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Friday, May 24, 2024

Fort Bragg drops Confederate namesake in efforts to be more inclusive

In a sweep by the U.S. Department of Defense to rename military bases that were marked by the monikers of Confederate soldiers, Fort Bragg will officially become Fort Liberty Friday.

Located 93 miles west of Wilmington, the largest Army base by population is one of nine to undergo a name change. The move was announced in the aftermath of 2020 George Floyd protests, which also saw numerous Confederate statues come down nationwide.

In 2021 Congress established a commission in the National Defense Authorization Act to look at bases that had Confederate names and begin research into their switch. Its members visited the areas and personnel, as well as community members in base towns, to garner feedback.

The Fayetteville base is the only one to not be named after a person — some of the other bases are carrying names of Black soldiers, for instance. Instead, Fort Bragg will become Fort Liberty, chosen since “liberty remains the greatest American value,” retired U.S. Army Brig. Gen. Ty Seidule told CBS News.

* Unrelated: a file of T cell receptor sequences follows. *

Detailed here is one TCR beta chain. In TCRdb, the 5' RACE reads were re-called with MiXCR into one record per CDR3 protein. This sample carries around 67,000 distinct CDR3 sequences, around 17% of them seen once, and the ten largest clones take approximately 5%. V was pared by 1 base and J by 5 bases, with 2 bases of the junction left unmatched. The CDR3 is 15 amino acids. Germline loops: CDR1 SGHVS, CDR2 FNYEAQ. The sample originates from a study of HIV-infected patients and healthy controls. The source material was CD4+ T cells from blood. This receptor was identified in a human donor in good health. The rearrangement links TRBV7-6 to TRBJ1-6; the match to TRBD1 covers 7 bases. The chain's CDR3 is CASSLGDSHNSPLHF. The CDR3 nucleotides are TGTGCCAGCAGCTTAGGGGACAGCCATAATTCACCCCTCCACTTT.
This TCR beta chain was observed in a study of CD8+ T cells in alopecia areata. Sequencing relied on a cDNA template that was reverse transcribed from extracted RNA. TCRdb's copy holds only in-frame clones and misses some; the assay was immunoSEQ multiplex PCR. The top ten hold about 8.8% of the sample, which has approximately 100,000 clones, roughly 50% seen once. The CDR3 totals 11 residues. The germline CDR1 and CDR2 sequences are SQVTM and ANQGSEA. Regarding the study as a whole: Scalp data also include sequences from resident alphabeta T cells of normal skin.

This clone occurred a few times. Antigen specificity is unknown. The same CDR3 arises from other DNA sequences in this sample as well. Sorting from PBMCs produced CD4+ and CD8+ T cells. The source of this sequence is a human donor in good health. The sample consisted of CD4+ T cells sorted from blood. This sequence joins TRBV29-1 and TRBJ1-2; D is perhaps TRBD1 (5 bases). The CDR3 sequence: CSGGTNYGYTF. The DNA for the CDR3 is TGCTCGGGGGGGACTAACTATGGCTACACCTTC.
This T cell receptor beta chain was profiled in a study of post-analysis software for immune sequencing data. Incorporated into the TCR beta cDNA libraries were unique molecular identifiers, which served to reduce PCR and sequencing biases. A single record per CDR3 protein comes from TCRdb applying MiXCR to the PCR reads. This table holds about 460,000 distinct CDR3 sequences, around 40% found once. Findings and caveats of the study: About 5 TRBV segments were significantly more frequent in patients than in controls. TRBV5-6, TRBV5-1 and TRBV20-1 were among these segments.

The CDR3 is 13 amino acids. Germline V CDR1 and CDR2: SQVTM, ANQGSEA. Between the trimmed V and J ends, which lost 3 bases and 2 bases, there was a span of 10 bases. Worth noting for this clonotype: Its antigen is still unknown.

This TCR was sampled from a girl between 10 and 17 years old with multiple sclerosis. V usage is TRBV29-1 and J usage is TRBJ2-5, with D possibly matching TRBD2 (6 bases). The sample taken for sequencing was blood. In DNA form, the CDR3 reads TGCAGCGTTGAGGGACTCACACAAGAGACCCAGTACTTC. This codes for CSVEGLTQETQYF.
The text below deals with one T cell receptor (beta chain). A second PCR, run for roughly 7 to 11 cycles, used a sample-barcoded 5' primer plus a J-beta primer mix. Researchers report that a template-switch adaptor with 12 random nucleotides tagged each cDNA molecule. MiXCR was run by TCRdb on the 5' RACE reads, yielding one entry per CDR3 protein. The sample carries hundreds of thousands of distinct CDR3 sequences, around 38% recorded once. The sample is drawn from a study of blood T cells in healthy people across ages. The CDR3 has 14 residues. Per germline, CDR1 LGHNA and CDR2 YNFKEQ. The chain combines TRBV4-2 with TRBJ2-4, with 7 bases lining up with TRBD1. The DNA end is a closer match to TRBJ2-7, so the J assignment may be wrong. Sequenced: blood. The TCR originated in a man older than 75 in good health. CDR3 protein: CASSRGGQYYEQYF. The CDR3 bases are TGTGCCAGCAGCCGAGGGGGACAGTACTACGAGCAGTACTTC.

“Some Army bases, established in the build-up and during World War I, were named for Confederate officers in an effort to court support from local populations in the South,” according to a release from the DOD.

Fort Bragg was named after a Confederate general who owned slaves. From Warrenton, North Carolina, Gen. Braxton Bragg is reported to have been hot tempered and an ineffective leader; he oversaw troops that lost key Civil War battles.

The name change is expected to cost more than $6 million, according to a commission report completed last October.


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Shea Carver
Shea Carver
Shea Carver is the editor in chief at Port City Daily. A UNCW alumna, Shea worked in the print media business in Wilmington for 22 years before joining the PCD team in October 2020. She specializes in arts coverage — music, film, literature, theatre — the dining scene, and can often be tapped on where to go, what to do and who to see in Wilmington. When she isn’t hanging with her pup, Shadow Wolf, tending the garden or spinning vinyl, she’s attending concerts and live theater.

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